Although we visited during December, The Bible Museum on the Square has many educational workshops throughout the school year, including a demonstration of the Gutenberg Press (You can see it behind the man in the picture above). A group field trip is affordable, plus the time, effort, and commitment exhausted into teaching parents and students Biblical history is well worth it.

This is a great field trip.

There’s also a few places to eat lunch right outside on the ‘square”.

3. WMC-TV Station

This third field trip was a fantastic field trip. This was a Father/Son Daughter field trip for Proverbs Twenty-Two Six Homeschoolers. It was a huge hit!

Eight dad’s took the day off to take their children to this informative and fun outing.

The students and dad’s learned about engineering, the weather, and were able to meet a few reporters.

The parents and student also learned what to wear while on-screen. The color green is obviously not a color to wear!

(You can see that one of the students is wearing a green sweater which blended into the background of the green screen)

After the tour at WMC-TV everyone stayed and had lunch together at a nearby Chick-fil-A.

This was an easy field trip to set up. You simply call the station and ask to speak with the events coordinator or tour coordinator. If I remember correctly you will need at least 10 people attending. They do start ON TIME, so if anyone in your group is late they will miss the first part of the tour.

WMC-TV was a great end-of-the year field trip and highly recommended.

Obviously there are many wonderful places throughout the city to visit. We hope you’ve enjoyed three of our favorites from last year.

A few other notable mentions from last year are; The Memphis Zoo, Beale Street Landing (The Columbus Foundation), A Christmas Carol (Play), and Pitter Potter.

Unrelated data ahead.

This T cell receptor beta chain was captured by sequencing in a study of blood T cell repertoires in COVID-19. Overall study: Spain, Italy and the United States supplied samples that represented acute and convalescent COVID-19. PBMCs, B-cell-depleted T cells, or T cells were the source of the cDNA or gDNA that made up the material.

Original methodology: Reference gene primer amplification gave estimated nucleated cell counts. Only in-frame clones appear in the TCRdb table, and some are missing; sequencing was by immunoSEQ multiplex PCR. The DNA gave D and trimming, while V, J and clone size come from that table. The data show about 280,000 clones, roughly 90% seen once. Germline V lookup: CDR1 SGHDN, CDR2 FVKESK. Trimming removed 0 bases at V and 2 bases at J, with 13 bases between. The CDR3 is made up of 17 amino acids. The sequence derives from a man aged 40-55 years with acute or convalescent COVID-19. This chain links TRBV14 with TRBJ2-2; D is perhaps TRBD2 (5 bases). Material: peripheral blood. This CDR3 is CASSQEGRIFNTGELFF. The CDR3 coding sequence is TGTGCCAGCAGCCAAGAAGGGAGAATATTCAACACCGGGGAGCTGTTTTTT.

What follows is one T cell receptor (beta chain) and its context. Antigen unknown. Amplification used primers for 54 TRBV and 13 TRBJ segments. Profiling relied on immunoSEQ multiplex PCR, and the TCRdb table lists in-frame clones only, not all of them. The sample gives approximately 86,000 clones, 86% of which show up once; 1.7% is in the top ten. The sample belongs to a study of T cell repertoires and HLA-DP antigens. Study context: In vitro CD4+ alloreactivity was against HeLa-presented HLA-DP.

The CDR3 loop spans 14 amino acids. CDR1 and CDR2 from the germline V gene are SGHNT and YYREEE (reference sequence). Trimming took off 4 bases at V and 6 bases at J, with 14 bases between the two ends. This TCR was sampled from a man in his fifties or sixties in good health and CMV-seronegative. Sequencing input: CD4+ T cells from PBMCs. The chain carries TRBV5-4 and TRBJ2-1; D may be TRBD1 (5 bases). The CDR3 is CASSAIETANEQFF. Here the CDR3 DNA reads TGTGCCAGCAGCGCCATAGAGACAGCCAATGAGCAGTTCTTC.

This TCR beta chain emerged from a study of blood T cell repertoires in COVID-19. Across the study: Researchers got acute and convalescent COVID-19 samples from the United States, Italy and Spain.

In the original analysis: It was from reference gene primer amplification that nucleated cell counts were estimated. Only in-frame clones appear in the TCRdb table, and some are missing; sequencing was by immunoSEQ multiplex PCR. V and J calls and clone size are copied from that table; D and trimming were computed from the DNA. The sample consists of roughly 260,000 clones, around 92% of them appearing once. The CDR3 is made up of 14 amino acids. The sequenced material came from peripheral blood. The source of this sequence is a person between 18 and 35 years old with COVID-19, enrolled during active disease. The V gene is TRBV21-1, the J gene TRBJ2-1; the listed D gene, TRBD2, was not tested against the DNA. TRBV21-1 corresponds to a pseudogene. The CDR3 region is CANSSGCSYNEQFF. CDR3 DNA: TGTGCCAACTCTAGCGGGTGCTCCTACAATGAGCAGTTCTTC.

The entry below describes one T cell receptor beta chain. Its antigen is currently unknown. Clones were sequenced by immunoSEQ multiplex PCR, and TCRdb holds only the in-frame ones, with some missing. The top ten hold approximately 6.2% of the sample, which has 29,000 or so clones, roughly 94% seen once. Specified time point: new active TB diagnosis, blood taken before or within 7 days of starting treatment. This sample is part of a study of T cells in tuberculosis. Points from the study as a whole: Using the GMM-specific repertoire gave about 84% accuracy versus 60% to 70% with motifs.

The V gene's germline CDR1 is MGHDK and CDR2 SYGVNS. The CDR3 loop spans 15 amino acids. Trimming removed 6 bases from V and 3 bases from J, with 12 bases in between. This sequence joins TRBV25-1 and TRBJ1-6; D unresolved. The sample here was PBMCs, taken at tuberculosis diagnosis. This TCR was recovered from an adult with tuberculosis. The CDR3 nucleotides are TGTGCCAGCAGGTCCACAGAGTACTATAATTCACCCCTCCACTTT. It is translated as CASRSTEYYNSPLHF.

Be sure to take time and plan your out-of-the-house learning adventures for this school year.

-Saleama A. Ruvalcaba



2 thoughts on “3 Ideas for Field Trips in Memphis

  1. I enjoyed and learned from this post. Thank you. This may seem macabre to some people, but we enjoy exploring cemeteries, the inscriptions on the headstones, the architecture of the mausoleums, the old dates, and sometimes a picture or likeness of the loved one. When we travel we try to take time to visit historic cemeteries so that we can relate the dates to stories we know from history.
    In Memphis we have two favorites, but there are many more that are of great interest. Elmwood Cemetery,, 824 S. Dudley St, claims to be one of the most historic grounds in this part of the world. It is 160 years old and is the resting place of mayors, other famous people, and veterans from every American war back to the American Revolution. You can walk it by yourself or plan a tour.
    The Crystal Shrine Grotto at Memorial Park Cemetery, , 5668 Poplar, is a work of art to say there least. Memphis City Magazine has a good article describing the artist and his work . The cave is made of almost 5 tons of natural crystals that the artist, Dionicio Rodriguez, hand placed onto the cave walls and ceiling. The scenes he created were taken from the Old and the New Testaments of the Bible.